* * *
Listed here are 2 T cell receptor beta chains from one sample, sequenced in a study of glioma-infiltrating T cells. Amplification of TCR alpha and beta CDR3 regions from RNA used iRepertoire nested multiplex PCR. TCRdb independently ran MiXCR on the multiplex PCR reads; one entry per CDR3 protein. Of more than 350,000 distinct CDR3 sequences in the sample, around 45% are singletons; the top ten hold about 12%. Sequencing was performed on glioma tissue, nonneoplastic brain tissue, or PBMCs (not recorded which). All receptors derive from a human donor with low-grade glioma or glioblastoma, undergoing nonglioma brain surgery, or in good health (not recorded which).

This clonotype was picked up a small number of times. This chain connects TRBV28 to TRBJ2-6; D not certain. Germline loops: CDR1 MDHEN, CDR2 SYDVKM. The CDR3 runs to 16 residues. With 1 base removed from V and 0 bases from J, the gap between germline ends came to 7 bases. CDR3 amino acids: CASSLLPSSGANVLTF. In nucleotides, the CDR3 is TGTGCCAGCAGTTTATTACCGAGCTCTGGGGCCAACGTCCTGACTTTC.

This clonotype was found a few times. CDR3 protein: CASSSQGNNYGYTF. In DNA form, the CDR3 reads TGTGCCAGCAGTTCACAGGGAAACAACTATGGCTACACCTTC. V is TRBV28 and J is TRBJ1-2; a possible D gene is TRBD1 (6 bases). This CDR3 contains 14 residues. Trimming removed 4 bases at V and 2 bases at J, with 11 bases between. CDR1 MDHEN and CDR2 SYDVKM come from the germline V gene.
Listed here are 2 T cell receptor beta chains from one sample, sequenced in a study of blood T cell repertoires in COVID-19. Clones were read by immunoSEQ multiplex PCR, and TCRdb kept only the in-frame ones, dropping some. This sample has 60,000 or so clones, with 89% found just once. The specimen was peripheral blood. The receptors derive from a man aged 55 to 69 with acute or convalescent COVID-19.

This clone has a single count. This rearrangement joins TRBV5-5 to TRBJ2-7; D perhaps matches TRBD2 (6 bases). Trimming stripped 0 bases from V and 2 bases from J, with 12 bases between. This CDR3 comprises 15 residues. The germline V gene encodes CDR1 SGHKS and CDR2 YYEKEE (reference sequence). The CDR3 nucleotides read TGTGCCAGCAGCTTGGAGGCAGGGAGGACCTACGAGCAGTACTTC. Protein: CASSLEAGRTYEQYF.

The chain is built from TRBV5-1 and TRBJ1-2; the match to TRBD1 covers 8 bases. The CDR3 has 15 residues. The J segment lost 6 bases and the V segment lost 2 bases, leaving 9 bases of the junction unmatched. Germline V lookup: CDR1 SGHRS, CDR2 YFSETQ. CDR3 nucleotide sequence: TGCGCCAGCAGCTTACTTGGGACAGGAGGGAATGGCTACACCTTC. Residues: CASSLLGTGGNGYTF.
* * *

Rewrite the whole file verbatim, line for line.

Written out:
Listed here are 2 T cell receptor beta chains from one sample, sequenced in a study of glioma-infiltrating T cells. Amplification of TCR alpha and beta CDR3 regions from RNA used iRepertoire nested multiplex PCR. TCRdb independently ran MiXCR on the multiplex PCR reads; one entry per CDR3 protein. Of more than 350,000 distinct CDR3 sequences in the sample, around 45% are singletons; the top ten hold about 12%. Sequencing was performed on glioma tissue, nonneoplastic brain tissue, or PBMCs (not recorded which). All receptors derive from a human donor with low-grade glioma or glioblastoma, undergoing nonglioma brain surgery, or in good health (not recorded which).

This clonotype was picked up a small number of times. This chain connects TRBV28 to TRBJ2-6; D not certain. Germline loops: CDR1 MDHEN, CDR2 SYDVKM. The CDR3 runs to 16 residues. With 1 base removed from V and 0 bases from J, the gap between germline ends came to 7 bases. CDR3 amino acids: CASSLLPSSGANVLTF. In nucleotides, the CDR3 is TGTGCCAGCAGTTTATTACCGAGCTCTGGGGCCAACGTCCTGACTTTC.

This clonotype was found a few times. CDR3 protein: CASSSQGNNYGYTF. In DNA form, the CDR3 reads TGTGCCAGCAGTTCACAGGGAAACAACTATGGCTACACCTTC. V is TRBV28 and J is TRBJ1-2; a possible D gene is TRBD1 (6 bases). This CDR3 contains 14 residues. Trimming removed 4 bases at V and 2 bases at J, with 11 bases between. CDR1 MDHEN and CDR2 SYDVKM come from the germline V gene.
Listed here are 2 T cell receptor beta chains from one sample, sequenced in a study of blood T cell repertoires in COVID-19. Clones were read by immunoSEQ multiplex PCR, and TCRdb kept only the in-frame ones, dropping some. This sample has 60,000 or so clones, with 89% found just once. The specimen was peripheral blood. The receptors derive from a man aged 55 to 69 with acute or convalescent COVID-19.

This clone has a single count. This rearrangement joins TRBV5-5 to TRBJ2-7; D perhaps matches TRBD2 (6 bases). Trimming stripped 0 bases from V and 2 bases from J, with 12 bases between. This CDR3 comprises 15 residues. The germline V gene encodes CDR1 SGHKS and CDR2 YYEKEE (reference sequence). The CDR3 nucleotides read TGTGCCAGCAGCTTGGAGGCAGGGAGGACCTACGAGCAGTACTTC. Protein: CASSLEAGRTYEQYF.

The chain is built from TRBV5-1 and TRBJ1-2; the match to TRBD1 covers 8 bases. The CDR3 has 15 residues. The J segment lost 6 bases and the V segment lost 2 bases, leaving 9 bases of the junction unmatched. Germline V lookup: CDR1 SGHRS, CDR2 YFSETQ. CDR3 nucleotide sequence: TGCGCCAGCAGCTTACTTGGGACAGGAGGGAATGGCTACACCTTC. Residues: CASSLLGTGGNGYTF.